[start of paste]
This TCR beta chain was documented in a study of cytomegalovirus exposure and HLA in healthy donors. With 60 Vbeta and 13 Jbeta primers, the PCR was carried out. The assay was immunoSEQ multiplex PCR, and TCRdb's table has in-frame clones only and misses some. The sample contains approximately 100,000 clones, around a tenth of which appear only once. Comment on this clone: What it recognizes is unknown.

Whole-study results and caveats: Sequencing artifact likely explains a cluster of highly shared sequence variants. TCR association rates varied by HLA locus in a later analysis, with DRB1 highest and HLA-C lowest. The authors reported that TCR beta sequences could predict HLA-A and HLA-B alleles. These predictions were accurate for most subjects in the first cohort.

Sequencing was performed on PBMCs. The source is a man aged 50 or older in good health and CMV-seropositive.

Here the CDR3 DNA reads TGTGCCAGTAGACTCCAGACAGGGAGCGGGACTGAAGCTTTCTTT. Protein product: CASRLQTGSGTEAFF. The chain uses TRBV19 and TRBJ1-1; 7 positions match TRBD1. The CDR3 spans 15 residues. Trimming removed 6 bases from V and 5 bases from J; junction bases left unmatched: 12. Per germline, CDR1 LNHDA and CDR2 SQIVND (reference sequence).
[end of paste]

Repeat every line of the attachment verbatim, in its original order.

This TCR beta chain was documented in a study of cytomegalovirus exposure and HLA in healthy donors. With 60 Vbeta and 13 Jbeta primers, the PCR was carried out. The assay was immunoSEQ multiplex PCR, and TCRdb's table has in-frame clones only and misses some. The sample contains approximately 100,000 clones, around a tenth of which appear only once. Comment on this clone: What it recognizes is unknown.

Whole-study results and caveats: Sequencing artifact likely explains a cluster of highly shared sequence variants. TCR association rates varied by HLA locus in a later analysis, with DRB1 highest and HLA-C lowest. The authors reported that TCR beta sequences could predict HLA-A and HLA-B alleles. These predictions were accurate for most subjects in the first cohort.

Sequencing was performed on PBMCs. The source is a man aged 50 or older in good health and CMV-seropositive.

Here the CDR3 DNA reads TGTGCCAGTAGACTCCAGACAGGGAGCGGGACTGAAGCTTTCTTT. Protein product: CASRLQTGSGTEAFF. The chain uses TRBV19 and TRBJ1-1; 7 positions match TRBD1. The CDR3 spans 15 residues. Trimming removed 6 bases from V and 5 bases from J; junction bases left unmatched: 12. Per germline, CDR1 LNHDA and CDR2 SQIVND (reference sequence).